On August 28th, I saw them again outside of City Hall on my way to a committee meeting. They had just met with the mayor about negotiations. We discussed the health insurance proposal we had made and I asked them to send their questions and requests in an email so I could have them addressed. We received that information at 3:11 PM on September 17th, six weeks after we presented our proposal.
On August 31st, we received an email from the MEA looking to confirm our meeting on September 8th. To our surprise, it once again demanded the topic be salaries. We responded that we would not be ready to discuss salaries and suggested other topics. They again refused, saying quote:
“Let us know when you have a salary proposal, and we can schedule a meeting after that date.”
I have provided this time-line of events for the purpose of dispelling the idea that our committee has somehow ever been unwilling to come to the table. Of the eleven meetings scheduled since I assumed the chairmanship of this committee at the end of March, the MEA has canceled three of them, declared an impasse that lasted eight weeks, and then issued topic dictates that gave us no choice but to cancel the last two scheduled meetings, including the one that was resurrected to discuss something other than salaries but re-canceled because we were not prepared to discuss salaries. Frankly, ladies and gentlemen, our team is not the one playing games here.
There are two more items about these negotiations that need to be addressed in this setting. The first is about our pending salary proposal. Developing it has been an incredibly complex and challenging task. As this board knows, the committee was given certain direction with respect to salaries. In addition, our discussions with the MEA surfaced a variety of issues about which we were unaware and believed deserved to be addressed. It is neither a simple nor easy task to reconcile the many issues that are in need of resolution.
In addition to the salary, there is an associated benefit issue the board has also directed us to address: Sick time. We believe it is inextricably intertwined with our salary proposal. We have worked closely with outside consultants along with district staff to develop the details and account for a variety of variables, some foreseen, others not. These items are extremely difficult to quantify and cost out and it is imperative that everything be correct when presented. We have done, and continue to do, our due diligence and the committee would like to express its gratitude to the staff that has worked with it so conscientiously. What we will say now is that we have established the framework and are refining the details and there are a whole lot of them and they have to be right. We will present it when it’s ready to be presented and not beforehand. The MEA’s refusal to meet until then is on them, not on us.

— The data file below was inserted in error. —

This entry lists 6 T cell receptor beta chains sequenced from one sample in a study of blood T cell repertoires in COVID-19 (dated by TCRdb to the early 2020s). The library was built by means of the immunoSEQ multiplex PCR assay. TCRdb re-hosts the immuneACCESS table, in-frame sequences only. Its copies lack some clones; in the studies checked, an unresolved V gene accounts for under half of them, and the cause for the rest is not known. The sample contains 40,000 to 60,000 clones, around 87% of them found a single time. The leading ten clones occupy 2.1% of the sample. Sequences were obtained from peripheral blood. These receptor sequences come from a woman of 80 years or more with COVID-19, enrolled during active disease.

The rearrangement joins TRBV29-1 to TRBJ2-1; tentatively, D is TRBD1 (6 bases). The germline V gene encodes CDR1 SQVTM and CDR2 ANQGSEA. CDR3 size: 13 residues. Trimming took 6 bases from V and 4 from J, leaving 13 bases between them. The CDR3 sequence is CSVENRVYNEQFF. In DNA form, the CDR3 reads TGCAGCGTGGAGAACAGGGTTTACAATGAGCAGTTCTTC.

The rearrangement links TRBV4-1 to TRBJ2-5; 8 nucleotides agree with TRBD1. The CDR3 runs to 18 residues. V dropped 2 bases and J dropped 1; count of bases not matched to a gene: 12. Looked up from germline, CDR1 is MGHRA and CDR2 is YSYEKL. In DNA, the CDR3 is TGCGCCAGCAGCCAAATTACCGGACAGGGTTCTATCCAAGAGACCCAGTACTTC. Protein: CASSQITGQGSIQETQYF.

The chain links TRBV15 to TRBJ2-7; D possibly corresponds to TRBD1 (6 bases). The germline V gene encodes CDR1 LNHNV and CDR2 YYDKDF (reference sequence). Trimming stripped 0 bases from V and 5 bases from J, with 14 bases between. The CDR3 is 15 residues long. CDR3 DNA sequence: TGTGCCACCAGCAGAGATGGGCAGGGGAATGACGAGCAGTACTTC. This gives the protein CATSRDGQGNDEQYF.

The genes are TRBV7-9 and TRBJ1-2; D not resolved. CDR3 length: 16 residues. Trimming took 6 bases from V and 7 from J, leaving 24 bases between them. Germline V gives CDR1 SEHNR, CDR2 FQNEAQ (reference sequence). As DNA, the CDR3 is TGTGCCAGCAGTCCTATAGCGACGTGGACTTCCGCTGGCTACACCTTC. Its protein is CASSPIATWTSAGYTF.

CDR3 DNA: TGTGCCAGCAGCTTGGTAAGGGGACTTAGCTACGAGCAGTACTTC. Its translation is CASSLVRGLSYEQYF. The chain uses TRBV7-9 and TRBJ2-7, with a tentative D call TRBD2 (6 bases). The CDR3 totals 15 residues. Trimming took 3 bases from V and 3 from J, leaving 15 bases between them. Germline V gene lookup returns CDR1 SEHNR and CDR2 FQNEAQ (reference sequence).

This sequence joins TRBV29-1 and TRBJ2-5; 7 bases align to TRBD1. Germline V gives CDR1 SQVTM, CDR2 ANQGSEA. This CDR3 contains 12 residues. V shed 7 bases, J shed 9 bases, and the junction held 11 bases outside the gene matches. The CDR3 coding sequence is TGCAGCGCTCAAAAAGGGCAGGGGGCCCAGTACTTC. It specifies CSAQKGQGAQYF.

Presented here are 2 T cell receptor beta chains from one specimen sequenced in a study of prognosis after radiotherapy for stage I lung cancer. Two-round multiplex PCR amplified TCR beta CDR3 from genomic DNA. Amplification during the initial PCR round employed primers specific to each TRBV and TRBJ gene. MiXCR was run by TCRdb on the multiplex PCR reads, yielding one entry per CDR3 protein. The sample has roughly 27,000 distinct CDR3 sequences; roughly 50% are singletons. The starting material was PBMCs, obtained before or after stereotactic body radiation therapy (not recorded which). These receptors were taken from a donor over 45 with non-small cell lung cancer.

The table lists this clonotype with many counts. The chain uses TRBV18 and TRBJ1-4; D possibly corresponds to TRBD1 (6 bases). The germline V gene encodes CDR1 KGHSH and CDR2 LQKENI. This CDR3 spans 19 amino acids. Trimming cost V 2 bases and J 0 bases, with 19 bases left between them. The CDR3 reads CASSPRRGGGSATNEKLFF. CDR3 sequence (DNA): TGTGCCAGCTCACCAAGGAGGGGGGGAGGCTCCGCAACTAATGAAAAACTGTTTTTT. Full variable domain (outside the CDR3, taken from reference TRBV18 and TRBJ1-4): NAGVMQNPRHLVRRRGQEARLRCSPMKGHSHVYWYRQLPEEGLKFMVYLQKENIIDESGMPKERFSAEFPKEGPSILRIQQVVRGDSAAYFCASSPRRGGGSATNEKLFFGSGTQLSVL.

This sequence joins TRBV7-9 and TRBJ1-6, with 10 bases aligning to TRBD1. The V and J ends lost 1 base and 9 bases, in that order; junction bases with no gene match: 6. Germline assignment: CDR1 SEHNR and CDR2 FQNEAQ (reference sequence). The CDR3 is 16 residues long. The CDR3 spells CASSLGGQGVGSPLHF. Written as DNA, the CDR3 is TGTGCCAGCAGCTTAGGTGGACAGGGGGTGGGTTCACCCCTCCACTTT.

For the record, we remain prepared to meet and invite the MEA back to the table to discuss any of the other topics that are ready for discussion while we finalize these proposals as we continue to believe that waiting will only succeed in delaying the date by which a contract, in total, can be agreed to.
Finally, there have been members of this board who’ve made statements in radio interviews, on social media and in direct discussion with union officials that have not helpful to the cause of restoring talks. These statements have not only been used to bolster the MEA’s claims that we are the ones who are refusing talk, but they’ve also been used to infer that we’re not even communicating with the board. Neither is true and it is the hope and request of every member of the committee that you will let us do the work we’ve been asked to do without having to deal with the needless distractions these unhelpful statements and actions have caused.
Thank you for your attention to this presentation. We know it was somewhat long and involved, but believed it was necessary. We also want you to know it was approved, as has every decision the committee has made since March 26th, by all of us on this committee.